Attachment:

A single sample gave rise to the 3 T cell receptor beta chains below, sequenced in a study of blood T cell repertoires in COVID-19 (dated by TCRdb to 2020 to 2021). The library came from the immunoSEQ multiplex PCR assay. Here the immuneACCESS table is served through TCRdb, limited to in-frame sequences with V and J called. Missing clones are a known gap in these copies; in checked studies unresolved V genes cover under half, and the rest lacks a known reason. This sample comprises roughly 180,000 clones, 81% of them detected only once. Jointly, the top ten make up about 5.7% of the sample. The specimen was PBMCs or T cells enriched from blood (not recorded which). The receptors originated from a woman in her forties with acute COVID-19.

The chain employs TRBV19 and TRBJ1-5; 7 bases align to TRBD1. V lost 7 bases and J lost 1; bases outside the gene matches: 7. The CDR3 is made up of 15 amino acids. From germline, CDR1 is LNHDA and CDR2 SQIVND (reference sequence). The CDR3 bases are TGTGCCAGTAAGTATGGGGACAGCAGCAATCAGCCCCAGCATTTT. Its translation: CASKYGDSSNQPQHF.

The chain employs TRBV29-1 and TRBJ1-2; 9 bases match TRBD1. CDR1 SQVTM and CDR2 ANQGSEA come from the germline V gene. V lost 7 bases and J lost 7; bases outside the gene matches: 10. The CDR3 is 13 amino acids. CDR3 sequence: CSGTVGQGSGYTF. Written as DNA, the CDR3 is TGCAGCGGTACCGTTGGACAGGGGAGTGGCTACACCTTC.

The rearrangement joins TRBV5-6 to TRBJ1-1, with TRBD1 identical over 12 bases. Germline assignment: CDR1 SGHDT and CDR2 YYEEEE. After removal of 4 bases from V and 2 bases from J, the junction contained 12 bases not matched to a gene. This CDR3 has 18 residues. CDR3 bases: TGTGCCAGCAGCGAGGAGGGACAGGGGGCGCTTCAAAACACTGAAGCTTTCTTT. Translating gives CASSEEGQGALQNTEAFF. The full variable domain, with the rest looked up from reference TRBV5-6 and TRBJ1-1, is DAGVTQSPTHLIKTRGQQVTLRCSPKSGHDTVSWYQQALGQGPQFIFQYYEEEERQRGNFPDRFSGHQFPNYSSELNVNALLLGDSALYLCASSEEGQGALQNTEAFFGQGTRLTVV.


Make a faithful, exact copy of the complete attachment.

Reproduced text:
A single sample gave rise to the 3 T cell receptor beta chains below, sequenced in a study of blood T cell repertoires in COVID-19 (dated by TCRdb to 2020 to 2021). The library came from the immunoSEQ multiplex PCR assay. Here the immuneACCESS table is served through TCRdb, limited to in-frame sequences with V and J called. Missing clones are a known gap in these copies; in checked studies unresolved V genes cover under half, and the rest lacks a known reason. This sample comprises roughly 180,000 clones, 81% of them detected only once. Jointly, the top ten make up about 5.7% of the sample. The specimen was PBMCs or T cells enriched from blood (not recorded which). The receptors originated from a woman in her forties with acute COVID-19.

The chain employs TRBV19 and TRBJ1-5; 7 bases align to TRBD1. V lost 7 bases and J lost 1; bases outside the gene matches: 7. The CDR3 is made up of 15 amino acids. From germline, CDR1 is LNHDA and CDR2 SQIVND (reference sequence). The CDR3 bases are TGTGCCAGTAAGTATGGGGACAGCAGCAATCAGCCCCAGCATTTT. Its translation: CASKYGDSSNQPQHF.

The chain employs TRBV29-1 and TRBJ1-2; 9 bases match TRBD1. CDR1 SQVTM and CDR2 ANQGSEA come from the germline V gene. V lost 7 bases and J lost 7; bases outside the gene matches: 10. The CDR3 is 13 amino acids. CDR3 sequence: CSGTVGQGSGYTF. Written as DNA, the CDR3 is TGCAGCGGTACCGTTGGACAGGGGAGTGGCTACACCTTC.

The rearrangement joins TRBV5-6 to TRBJ1-1, with TRBD1 identical over 12 bases. Germline assignment: CDR1 SGHDT and CDR2 YYEEEE. After removal of 4 bases from V and 2 bases from J, the junction contained 12 bases not matched to a gene. This CDR3 has 18 residues. CDR3 bases: TGTGCCAGCAGCGAGGAGGGACAGGGGGCGCTTCAAAACACTGAAGCTTTCTTT. Translating gives CASSEEGQGALQNTEAFF. The full variable domain, with the rest looked up from reference TRBV5-6 and TRBJ1-1, is DAGVTQSPTHLIKTRGQQVTLRCSPKSGHDTVSWYQQALGQGPQFIFQYYEEEERQRGNFPDRFSGHQFPNYSSELNVNALLLGDSALYLCASSEEGQGALQNTEAFFGQGTRLTVV.